Jonah Hill says South African arms dealers want to see his movie ‘War Dogs’

Cast member Jonah Hill attends the "Hail, Caesar!" premiere in Los Angeles on February 1, 2016. His latest movie "War Dogs" is set for release Aug. 19. File Photo by Jim Ruymen/UPI | License Photo

NEW YORK, Aug. 8 (UPI) — Jonah Hill says he is attracting some unexpected admirers by starring in films like the gun-running adventure “War Dogs” and the financial drama “The Wolf of Wall Street.”

Both movies feature characters exploiting angles or loopholes in specific industries to achieve great wealth.

“I was at a restaurant this week and two young men that were dressed similar to these guys in their heyday of financial wealth [in ‘War Dogs’] came up to me and said, ‘We’re South African arms dealers and we can’t wait to see your movie.’ They gave me a fist bump,” Hill told UPI at a press conference in New York Sunday.

“I didn’t want to fist bump them. And I’ve had this a lot. Like with ‘Wolf of Wall Street,’ a lot of kind of like, bro-y, stock-market people come up to me all the time and they don’t see that I’m maybe displaying… It’s not full support, you know what I mean?”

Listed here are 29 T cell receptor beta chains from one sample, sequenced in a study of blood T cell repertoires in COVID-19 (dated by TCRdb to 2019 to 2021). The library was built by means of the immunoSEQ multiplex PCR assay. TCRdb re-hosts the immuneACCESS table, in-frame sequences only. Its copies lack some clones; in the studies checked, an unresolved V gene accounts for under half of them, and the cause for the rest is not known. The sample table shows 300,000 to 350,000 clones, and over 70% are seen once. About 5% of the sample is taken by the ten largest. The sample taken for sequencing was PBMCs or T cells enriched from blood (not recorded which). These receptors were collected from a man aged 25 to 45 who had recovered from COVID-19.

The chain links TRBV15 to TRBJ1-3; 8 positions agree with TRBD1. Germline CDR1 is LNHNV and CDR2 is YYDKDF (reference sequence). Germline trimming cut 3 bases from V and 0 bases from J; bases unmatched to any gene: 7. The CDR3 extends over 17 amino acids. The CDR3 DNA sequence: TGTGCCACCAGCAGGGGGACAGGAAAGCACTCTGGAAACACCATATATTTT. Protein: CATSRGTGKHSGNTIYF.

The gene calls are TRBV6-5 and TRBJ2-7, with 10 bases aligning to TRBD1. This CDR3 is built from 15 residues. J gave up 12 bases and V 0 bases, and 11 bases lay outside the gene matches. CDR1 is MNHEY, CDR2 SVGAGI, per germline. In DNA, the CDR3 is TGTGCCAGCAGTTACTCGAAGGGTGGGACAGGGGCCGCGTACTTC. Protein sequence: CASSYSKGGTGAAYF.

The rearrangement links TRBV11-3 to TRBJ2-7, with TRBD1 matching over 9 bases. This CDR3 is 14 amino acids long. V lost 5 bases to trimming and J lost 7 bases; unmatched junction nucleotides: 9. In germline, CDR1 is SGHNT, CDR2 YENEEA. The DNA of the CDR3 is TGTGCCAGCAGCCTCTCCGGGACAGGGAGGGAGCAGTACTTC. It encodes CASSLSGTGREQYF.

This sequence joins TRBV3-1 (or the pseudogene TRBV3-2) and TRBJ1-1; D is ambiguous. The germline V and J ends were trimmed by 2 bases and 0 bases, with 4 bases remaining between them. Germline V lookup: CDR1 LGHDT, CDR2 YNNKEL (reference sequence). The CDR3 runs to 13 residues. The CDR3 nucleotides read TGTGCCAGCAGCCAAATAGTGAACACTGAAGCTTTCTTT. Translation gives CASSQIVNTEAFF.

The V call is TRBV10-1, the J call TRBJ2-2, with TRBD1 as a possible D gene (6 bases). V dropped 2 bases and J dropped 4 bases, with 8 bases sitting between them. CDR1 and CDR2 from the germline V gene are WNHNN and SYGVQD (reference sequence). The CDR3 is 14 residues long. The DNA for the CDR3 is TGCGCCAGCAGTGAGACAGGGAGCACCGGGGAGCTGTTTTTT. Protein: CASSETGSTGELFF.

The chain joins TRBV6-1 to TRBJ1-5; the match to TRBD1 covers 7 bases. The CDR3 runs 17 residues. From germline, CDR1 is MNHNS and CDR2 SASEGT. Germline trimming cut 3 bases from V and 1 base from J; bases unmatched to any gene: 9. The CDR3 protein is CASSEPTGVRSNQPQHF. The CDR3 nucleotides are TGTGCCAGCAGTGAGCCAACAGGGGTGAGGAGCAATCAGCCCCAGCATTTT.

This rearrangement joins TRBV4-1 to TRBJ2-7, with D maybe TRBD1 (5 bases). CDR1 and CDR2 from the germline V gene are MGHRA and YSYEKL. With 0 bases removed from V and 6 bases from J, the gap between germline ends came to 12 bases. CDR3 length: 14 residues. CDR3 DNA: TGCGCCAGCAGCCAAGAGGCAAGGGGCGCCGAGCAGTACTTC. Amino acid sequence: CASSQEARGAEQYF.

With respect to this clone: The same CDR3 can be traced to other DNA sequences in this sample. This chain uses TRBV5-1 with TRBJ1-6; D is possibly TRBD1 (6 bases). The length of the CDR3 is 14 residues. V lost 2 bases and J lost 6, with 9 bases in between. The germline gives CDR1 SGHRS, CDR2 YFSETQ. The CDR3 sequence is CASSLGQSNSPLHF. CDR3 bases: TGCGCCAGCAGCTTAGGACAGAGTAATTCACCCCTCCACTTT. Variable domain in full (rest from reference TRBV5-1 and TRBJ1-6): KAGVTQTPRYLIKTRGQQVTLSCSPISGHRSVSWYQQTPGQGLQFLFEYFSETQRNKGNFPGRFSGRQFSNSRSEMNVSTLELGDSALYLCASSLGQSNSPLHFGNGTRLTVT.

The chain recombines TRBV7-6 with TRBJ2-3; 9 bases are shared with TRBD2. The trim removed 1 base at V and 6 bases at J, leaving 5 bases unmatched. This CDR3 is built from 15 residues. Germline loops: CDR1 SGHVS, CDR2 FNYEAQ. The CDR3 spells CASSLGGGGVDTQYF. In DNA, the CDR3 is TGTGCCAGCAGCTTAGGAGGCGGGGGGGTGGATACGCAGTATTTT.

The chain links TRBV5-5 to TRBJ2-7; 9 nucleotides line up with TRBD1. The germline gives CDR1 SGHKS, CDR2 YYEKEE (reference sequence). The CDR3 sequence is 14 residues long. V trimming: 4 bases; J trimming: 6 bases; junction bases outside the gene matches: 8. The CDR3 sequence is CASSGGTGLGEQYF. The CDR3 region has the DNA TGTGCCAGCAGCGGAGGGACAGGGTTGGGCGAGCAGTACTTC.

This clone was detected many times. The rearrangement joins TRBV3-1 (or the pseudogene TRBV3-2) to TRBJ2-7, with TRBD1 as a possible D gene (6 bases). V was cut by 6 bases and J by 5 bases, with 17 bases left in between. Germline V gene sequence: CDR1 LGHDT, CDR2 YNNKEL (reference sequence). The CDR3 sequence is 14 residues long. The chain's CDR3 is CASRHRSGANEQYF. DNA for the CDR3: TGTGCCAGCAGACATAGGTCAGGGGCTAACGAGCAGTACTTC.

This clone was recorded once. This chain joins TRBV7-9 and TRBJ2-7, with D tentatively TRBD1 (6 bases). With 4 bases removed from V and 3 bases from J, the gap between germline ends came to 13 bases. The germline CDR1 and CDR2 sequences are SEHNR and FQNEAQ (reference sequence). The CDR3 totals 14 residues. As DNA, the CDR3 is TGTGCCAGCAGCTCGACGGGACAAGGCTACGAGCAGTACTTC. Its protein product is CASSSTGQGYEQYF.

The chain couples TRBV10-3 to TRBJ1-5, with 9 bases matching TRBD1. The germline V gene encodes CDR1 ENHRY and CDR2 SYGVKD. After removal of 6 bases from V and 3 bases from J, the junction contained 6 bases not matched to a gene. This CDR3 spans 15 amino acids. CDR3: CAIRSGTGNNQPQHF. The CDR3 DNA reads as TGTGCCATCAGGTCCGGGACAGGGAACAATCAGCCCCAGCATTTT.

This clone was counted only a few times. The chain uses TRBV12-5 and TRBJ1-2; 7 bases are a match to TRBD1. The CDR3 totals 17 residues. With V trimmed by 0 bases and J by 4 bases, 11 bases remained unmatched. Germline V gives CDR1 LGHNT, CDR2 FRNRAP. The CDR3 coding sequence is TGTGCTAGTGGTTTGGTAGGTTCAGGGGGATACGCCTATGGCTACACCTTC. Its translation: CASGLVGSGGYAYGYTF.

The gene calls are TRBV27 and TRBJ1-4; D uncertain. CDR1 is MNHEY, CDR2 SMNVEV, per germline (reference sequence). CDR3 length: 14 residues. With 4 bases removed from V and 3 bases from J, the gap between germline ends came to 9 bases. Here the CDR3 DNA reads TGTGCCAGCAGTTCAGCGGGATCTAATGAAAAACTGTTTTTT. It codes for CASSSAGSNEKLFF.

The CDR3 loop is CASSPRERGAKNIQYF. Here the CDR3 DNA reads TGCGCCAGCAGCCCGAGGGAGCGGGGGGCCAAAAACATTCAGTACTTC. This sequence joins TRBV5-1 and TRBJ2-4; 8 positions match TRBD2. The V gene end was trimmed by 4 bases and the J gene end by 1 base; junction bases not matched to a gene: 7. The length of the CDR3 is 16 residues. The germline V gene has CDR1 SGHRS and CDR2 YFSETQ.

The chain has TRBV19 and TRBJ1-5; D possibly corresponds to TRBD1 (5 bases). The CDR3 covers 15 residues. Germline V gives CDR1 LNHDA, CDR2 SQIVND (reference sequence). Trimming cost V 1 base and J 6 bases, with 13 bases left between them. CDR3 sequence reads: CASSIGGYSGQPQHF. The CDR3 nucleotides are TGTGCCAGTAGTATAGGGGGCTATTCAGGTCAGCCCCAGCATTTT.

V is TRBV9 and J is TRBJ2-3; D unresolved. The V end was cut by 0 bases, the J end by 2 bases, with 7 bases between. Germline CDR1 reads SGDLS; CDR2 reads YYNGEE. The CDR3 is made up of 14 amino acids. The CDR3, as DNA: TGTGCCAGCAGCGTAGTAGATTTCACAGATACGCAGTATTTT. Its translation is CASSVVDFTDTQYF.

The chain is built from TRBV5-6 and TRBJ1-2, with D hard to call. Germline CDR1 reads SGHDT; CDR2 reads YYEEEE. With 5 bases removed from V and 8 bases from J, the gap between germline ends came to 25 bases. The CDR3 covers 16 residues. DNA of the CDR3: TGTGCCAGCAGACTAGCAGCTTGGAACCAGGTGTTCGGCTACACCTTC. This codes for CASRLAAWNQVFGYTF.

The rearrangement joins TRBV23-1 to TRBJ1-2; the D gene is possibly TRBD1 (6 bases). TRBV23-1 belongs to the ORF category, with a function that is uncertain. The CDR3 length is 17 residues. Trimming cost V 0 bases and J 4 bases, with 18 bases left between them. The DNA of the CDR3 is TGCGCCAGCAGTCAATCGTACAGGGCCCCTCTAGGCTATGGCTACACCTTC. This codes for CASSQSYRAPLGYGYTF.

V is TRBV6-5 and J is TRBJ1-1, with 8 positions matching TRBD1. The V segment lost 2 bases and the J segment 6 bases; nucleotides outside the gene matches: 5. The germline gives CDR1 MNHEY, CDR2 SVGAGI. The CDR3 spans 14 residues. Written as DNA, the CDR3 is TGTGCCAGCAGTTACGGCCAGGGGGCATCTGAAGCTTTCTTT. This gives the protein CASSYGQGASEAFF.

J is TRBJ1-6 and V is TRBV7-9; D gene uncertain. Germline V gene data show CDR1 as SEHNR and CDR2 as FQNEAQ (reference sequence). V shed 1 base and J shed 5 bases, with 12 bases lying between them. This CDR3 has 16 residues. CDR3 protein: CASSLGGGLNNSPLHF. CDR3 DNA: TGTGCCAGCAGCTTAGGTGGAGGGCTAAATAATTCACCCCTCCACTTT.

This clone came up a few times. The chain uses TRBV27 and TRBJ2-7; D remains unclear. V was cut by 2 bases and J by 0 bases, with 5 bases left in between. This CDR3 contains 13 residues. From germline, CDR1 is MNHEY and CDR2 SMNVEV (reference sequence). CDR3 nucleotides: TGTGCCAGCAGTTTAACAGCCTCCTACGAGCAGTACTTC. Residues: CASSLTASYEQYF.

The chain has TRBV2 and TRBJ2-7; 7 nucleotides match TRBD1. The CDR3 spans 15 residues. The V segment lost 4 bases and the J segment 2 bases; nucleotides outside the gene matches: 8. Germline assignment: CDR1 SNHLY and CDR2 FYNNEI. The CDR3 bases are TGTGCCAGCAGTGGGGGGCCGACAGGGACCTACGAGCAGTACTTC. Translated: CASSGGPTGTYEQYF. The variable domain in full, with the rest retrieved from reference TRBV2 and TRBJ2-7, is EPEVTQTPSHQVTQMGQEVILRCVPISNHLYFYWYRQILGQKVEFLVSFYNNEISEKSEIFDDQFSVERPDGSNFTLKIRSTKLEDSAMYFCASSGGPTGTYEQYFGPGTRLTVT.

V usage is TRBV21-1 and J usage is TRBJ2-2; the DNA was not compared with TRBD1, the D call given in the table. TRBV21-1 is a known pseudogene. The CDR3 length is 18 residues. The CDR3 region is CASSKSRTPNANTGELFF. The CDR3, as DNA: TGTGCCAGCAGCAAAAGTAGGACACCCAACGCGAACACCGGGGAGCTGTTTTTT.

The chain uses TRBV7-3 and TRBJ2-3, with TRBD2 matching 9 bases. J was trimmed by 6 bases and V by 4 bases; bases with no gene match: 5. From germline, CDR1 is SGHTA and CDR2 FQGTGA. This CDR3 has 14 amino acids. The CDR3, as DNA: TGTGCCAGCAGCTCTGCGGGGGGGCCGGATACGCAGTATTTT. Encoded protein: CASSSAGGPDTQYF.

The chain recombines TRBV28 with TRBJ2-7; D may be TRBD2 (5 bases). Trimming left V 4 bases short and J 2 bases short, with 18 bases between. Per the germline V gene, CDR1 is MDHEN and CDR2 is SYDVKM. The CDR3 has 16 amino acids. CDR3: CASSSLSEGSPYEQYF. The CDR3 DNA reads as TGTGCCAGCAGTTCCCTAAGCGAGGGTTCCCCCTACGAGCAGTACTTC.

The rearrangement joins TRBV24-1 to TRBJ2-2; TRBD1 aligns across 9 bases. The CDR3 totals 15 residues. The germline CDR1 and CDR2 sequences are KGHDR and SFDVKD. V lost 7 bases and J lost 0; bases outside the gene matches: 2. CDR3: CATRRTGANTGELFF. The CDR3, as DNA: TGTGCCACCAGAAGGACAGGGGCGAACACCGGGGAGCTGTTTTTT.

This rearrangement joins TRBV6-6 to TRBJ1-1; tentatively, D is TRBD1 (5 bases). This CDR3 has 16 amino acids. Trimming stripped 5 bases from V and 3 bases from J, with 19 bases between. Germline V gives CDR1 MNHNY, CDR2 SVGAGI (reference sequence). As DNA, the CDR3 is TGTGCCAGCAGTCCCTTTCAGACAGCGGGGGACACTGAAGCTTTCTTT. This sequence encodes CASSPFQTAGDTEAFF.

Continuing to recall his encounter with the alleged arms dealers, Hill added: “My friends I was with were like, ‘That’s really bizarre and that’s really interesting.’ I tried to ask them more about their business and they immediately deflected… But I would say [making a movie like ‘War Dogs’] changes your world in that way, where maybe if you play somebody in a certain world, people sometimes misinterpret that it is support of that world or that occupation or something.

“So, that’s been interesting and I bet you that will continue to be interesting in my travels. People in a restaurant that you would never know are international arms dealers is kind of interesting. They are right there at the table next to you and you have no idea. You never know what anyone’s up to.”

Co-starring Miles Teller and Bradley Cooper, “War Dogs” is set to open in U.S. theaters Aug. 19. Based on a true story, the film follows two millennials who form a small business and lie their way into a $300 million deal to fulfill a U.S. Military contract to arm the Afghan army.


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